“Following on a 2020 study looking at the genetic impact of the transatlantic slave trade, we are privileged to contribute to an increased understanding of the impact of slavery on those in bondage, their descendants, and their unacknowledged contributions to American history,” said co-senior author Joanna Mountain, formerly of 23andMe.
Genomes enrich the tale
Beyond relatedness to present-day people, the study uncovered information about those who lived and worked at Catoctin Furnace that thus far had remained unknowable using other techniques.
The researchers found that the Catoctin individuals descended from a small number of African groups, particularly the Wolof and Mandinka of Senegambia in West Africa and the Kongo of Central Africa.
These results align with statistics in the Trans-Atlantic Slave Trade Database, which show that about 25 percent of African American ancestors were shipped to North America from Senegambia and another 25 percent from Kongo-Angola, said Gates.
The genetic findings bolster knowledge about where in Africa different groups of enslaved people in the early U.S. came from. Such knowledge is harder to glean from the DNA of African Americans today because of mixing over many generations.
Many of the Catoctin individuals had some European ancestry, mainly from Britain and Ireland and mainly on the paternal side. This aligns with known histories of sexual exploitation of enslaved people by their enslavers and others in positions of power, the authors said.
The team found that 15 of the Catoctin individuals could be grouped into five genetic families. These families consisted mostly of mothers, children, and siblings buried close together.
The analyses also revealed that several of the Catoctin individuals carried risk factors for sickle cell anemia and G6PD deficiency, two genetic disorders marked by red blood cell abnormalities that are still common among African Americans.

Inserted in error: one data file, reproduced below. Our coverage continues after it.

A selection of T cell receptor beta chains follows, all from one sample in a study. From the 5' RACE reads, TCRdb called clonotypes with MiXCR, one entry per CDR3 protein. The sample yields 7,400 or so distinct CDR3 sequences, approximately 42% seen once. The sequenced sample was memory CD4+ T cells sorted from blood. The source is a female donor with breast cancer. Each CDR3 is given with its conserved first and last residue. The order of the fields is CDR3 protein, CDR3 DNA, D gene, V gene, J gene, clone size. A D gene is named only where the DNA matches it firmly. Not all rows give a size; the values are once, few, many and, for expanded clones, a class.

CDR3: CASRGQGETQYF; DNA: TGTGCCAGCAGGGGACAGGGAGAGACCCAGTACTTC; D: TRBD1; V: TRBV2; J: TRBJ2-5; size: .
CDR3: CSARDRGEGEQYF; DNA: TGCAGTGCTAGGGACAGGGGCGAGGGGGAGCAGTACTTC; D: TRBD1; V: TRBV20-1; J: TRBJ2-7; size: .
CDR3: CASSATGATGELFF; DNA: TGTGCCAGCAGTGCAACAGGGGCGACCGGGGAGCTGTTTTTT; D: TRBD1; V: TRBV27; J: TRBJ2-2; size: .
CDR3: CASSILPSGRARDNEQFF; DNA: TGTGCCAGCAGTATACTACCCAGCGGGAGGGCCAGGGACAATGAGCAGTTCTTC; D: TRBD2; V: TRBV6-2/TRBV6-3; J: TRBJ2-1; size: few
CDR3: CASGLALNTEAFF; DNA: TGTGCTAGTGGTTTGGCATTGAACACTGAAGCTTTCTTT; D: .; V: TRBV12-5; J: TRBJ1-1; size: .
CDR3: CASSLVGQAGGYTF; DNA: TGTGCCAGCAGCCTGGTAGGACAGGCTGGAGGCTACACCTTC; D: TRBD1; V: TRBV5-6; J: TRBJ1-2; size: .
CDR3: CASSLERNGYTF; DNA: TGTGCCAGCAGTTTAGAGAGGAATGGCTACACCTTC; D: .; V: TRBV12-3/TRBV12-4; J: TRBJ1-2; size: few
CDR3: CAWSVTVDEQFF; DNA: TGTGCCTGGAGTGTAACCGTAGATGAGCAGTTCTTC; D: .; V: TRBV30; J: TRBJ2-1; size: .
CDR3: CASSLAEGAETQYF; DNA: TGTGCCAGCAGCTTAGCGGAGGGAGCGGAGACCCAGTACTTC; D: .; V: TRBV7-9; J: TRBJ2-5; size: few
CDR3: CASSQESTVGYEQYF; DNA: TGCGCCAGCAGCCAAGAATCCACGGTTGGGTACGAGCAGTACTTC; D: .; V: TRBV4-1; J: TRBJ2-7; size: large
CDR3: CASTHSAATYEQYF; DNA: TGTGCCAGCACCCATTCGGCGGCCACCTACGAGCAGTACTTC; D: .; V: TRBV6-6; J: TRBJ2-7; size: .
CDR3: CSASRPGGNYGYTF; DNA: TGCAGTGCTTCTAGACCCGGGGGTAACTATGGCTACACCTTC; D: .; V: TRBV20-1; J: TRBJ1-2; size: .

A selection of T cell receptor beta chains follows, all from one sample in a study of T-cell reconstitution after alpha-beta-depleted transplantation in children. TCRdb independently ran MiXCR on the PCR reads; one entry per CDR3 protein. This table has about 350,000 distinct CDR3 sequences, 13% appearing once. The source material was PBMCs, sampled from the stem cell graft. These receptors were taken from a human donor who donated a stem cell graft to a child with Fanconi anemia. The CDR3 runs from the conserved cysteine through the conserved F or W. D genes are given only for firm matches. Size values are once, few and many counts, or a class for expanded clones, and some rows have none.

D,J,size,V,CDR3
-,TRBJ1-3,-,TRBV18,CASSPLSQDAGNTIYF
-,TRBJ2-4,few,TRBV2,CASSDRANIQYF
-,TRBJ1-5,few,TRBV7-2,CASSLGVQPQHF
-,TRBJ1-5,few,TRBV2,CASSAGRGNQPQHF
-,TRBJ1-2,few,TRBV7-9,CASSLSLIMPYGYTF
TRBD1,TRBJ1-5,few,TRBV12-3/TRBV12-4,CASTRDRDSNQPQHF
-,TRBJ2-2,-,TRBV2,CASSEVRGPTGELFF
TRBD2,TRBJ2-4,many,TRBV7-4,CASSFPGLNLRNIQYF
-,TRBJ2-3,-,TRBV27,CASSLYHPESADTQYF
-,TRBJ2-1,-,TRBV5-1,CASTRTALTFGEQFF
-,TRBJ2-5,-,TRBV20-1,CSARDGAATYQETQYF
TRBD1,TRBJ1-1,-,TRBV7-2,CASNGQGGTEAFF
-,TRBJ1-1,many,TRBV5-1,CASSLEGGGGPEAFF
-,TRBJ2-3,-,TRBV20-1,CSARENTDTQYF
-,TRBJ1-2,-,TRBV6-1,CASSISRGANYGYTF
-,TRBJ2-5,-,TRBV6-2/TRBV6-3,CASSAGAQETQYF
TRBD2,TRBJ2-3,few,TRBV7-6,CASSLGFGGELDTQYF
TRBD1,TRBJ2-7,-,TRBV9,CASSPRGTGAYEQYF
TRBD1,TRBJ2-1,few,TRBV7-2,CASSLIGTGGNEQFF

“This work helps restore the personal stories of those connected with the site,” said Reich.
Just the beginning
While the findings are illuminating for those interested in and connected with Catoctin Furnace, the study also opens a wider door to analyzing identical-by-descent DNA segments and comparing historical or ancient DNA with personal genome databases to deepen understanding of human history.
“Methodologically, this work represents a step forward for enabling further study of the biogeographic origins and genetic legacy of historical African American populations, particularly in cases where documentation is limited, as is common,” said Gates.
Added Reich, “This approach could be applied to DNA from any ancient or historical individual to learn about their past and how they relate to those who live today.”
Reference: Harney É, Micheletti S, Bruwelheide KS, et al. The genetic legacy of African Americans from Catoctin Furnace. Science. 381(6657):eade4995. doi: 10.1126/science.ade4995
This article has been republished from the following materials. Note: material may have been edited for length and content. For further information, please contact the cited source.